Saudi Women Look More to E-Commerce than Elections

A Muslim pilgrim uses her mobile phone for light as she reads from the Koran after visiting Hera cave, where Muslims believe Prophet Muhammad received the first words of the Koran through Gabriel, at the top of Mount Al-Noor in Mecca, September 21. Ahmad Masood/Reuters

Earlier this month, Saudi Arabia became the latest—and last—country in the world to grant women suffrage in elections highly celebrated as a major milestone victory for women's equality.

There's no question that increased rights are a change in the right direction. But how much does suffrage really matter?

Political participation has been a hard-fought struggle for Muslim women over the last few decades. Afghan, Iraqi and Moroccan women have all won quotas in government, and Turkish, Libyan, Yemeni and Syrian women have all pushed for increased female presence in political spheres in one way or another.

But in most of these countries, women's freedoms so far have an inverse relationship with their political empowerment. In Iraq, women's rights have rolled backwards since they won a quota of 25% representation in parliament in 2003. Afghan women's rights, won a decade ago, are wobbling as U.S. troops withdraw. In Turkey, women's political power is barely providing a bulwark against the rising tide of anti-feminist agendas. And in countries consumed by conflict—Syria, Yemen, Libya—earlier gains won by women have become irrelevant.

In Western democracies like the U.S. and the U.K., political emancipation plays a critical role in the narrative of women's march forward. But is a different narrative emerging for Saudi women? Women are rising in business much faster than in politics, and that may ultimately prove to create much more effective, long-lasting effects on women in society.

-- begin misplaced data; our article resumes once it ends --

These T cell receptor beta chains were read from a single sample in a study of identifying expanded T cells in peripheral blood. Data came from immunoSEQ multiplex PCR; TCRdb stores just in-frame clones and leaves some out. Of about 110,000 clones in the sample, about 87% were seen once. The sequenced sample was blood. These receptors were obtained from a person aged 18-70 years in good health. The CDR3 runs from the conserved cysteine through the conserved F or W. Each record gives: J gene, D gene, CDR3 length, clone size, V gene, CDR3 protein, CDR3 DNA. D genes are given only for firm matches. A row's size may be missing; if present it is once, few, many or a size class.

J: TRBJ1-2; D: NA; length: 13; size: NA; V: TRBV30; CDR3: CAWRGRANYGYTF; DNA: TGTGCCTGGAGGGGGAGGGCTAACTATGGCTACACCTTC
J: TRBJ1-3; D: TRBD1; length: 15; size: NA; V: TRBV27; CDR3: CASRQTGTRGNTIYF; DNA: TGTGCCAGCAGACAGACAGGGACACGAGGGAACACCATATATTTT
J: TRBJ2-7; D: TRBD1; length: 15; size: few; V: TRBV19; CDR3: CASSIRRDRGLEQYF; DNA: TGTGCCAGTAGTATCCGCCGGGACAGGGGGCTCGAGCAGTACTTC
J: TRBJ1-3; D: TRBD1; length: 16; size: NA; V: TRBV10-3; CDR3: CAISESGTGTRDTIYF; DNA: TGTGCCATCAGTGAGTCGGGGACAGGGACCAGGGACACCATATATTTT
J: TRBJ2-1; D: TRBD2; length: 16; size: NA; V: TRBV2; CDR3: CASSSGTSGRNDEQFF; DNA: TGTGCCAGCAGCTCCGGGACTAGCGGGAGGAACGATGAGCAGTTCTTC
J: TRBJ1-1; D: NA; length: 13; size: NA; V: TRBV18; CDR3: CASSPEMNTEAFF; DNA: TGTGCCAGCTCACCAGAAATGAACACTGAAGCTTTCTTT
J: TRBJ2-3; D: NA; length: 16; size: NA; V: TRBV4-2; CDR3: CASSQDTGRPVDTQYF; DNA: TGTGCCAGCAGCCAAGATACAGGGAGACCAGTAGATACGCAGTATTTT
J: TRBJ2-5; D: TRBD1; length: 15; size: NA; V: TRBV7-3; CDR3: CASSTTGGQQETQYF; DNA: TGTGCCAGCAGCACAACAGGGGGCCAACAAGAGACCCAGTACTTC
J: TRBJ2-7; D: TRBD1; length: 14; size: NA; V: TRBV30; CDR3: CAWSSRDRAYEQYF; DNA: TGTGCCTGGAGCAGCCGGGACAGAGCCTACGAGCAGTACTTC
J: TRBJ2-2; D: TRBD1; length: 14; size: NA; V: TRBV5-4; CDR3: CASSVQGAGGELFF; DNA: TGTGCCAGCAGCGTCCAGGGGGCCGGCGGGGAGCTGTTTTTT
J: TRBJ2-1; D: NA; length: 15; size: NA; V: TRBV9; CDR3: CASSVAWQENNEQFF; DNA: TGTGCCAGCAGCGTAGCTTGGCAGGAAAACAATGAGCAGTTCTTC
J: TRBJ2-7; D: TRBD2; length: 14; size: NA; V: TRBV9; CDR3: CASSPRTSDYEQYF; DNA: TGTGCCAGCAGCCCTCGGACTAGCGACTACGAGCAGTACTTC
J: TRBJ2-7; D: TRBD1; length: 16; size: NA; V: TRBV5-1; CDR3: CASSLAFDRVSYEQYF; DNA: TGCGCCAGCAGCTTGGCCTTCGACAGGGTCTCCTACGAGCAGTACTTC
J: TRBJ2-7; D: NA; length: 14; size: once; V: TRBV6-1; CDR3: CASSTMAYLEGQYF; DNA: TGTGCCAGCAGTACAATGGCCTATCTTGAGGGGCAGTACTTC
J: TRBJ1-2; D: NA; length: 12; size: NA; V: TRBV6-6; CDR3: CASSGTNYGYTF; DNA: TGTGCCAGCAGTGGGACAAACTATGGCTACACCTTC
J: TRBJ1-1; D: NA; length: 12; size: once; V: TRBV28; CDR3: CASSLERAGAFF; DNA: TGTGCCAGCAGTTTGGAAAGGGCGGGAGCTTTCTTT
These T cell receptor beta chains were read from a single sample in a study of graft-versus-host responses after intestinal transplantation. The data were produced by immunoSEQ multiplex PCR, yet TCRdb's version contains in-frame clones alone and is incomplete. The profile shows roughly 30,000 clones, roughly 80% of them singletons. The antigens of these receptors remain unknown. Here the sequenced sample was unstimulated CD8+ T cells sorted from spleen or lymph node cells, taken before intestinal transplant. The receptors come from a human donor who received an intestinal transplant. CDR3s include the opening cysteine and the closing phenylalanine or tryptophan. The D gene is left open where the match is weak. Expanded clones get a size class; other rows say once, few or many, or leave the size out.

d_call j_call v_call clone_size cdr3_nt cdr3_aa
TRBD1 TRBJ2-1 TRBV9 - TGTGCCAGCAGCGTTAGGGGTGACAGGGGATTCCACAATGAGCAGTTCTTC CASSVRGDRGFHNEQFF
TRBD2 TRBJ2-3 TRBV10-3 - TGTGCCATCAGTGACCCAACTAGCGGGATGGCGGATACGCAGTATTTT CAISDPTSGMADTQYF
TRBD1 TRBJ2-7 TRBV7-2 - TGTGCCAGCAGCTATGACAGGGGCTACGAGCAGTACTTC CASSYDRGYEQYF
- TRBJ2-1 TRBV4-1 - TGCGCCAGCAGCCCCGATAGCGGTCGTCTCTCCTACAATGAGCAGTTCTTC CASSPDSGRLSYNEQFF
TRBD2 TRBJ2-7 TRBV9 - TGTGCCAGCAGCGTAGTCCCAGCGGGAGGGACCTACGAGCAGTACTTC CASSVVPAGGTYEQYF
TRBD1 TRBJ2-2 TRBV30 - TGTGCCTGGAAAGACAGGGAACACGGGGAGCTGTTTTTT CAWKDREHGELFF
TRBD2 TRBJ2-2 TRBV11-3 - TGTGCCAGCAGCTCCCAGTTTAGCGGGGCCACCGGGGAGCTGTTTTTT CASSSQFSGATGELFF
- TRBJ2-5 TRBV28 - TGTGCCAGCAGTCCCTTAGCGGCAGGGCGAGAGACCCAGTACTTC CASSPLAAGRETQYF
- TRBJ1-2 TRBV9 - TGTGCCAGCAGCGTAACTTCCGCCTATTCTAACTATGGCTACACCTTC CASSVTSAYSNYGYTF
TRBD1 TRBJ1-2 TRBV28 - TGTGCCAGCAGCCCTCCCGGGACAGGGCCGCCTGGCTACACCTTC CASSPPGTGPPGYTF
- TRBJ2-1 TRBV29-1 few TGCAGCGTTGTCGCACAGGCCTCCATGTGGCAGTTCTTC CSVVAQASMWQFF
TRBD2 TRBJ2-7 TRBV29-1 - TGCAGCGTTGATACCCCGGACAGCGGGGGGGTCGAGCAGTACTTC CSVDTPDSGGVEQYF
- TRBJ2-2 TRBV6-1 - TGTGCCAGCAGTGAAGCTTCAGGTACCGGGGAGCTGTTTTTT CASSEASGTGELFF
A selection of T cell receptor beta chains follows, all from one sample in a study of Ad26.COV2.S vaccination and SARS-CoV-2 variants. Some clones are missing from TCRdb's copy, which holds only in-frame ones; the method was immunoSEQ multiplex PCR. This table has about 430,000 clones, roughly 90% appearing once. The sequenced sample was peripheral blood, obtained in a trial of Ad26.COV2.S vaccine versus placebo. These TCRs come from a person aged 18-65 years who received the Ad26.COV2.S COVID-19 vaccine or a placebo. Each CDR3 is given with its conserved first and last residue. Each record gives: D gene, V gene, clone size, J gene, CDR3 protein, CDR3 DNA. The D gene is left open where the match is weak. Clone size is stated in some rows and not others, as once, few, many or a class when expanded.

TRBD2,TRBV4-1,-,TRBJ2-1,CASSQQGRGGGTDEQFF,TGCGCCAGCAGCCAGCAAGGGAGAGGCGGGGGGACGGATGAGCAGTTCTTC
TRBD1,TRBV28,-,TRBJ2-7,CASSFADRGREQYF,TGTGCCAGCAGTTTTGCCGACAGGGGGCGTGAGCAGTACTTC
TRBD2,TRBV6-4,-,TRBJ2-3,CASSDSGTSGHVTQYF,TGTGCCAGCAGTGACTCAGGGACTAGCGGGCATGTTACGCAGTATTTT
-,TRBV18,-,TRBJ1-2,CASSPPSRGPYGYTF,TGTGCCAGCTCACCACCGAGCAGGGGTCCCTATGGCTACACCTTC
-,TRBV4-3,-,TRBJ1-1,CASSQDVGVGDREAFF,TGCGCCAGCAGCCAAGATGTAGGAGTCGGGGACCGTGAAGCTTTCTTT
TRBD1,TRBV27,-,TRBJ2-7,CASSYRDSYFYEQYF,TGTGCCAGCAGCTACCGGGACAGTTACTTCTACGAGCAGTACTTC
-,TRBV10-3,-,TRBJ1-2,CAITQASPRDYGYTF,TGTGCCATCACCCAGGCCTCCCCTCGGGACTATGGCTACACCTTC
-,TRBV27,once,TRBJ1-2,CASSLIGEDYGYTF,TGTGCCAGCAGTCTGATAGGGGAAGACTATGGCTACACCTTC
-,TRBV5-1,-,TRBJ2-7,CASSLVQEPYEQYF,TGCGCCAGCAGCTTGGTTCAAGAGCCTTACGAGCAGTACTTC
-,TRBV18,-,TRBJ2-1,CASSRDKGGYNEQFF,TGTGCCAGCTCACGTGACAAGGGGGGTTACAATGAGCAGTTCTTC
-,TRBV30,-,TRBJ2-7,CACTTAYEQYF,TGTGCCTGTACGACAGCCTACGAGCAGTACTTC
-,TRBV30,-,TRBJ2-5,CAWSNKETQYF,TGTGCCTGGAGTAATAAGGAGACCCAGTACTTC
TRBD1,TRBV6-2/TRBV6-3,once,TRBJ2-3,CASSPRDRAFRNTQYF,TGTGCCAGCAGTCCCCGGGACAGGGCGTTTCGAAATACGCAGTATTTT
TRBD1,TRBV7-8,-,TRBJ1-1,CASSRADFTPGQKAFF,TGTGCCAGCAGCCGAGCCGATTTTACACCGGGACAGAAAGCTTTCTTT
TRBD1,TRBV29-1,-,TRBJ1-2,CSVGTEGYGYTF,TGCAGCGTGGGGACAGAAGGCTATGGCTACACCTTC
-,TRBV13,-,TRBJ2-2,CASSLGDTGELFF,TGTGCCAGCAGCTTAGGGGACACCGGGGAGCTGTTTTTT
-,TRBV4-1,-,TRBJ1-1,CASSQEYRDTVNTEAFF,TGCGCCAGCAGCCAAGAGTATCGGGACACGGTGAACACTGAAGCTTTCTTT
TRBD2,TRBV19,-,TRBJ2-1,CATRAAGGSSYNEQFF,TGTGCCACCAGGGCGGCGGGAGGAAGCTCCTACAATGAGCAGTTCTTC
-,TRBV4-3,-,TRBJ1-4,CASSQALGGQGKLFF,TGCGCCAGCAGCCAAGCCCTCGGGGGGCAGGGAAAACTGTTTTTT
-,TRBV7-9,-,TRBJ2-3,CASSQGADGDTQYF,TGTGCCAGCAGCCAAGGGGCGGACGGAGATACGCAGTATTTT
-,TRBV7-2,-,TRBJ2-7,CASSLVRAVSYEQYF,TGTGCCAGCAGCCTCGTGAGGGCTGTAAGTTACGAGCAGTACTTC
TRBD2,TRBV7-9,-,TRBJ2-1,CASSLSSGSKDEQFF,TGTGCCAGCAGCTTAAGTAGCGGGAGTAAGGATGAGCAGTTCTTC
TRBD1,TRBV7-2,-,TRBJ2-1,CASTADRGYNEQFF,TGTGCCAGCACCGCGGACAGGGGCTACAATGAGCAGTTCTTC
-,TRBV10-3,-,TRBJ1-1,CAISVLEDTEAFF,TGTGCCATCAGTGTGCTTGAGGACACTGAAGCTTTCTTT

Take, for example, the booming number of Saudi women e-commerce entrepreneurs. Since the Saudi King granted women limited permissions to work, the number of women employed has increased by a whopping 48 percent since 2010, according to Bloomberg. Many more are creating at-home e-commerce businesses. Instagram and Facebook are the marketplaces of choice for female digital entrepreneurs, who otherwise might be restricted from employment because they can't drive or be seen in public with men. Saudi men and women resoundingly agree that social media is a tremendous force for women's economic empowerment.

"A new generation across Saudi Arabia have access to technology, and are using it to learn, engage and build enterprises," says Christopher Schroeder, a venture investor and author of LINK Startup Rising.

Women are becoming more educated, as well, and that's driving their growing ambition, and ability, to earn. In recent years, Saudi women have entered and graduated from university at a much higher rate than boys, thanks in part to the opening of universities for women and the expansion of courses available for women. Their literacy rate stands now at above 90 percent, stunning given that only 2 percent of Saudi women could read in 1970.

"15 years ago we didn't have any excitement about women's empowerment, but now it's different. If you don't have a job, you can start your own business," says Hiba Alzamil, chief fundraising officer at the Saudi nonprofit AlNahda and a former banker.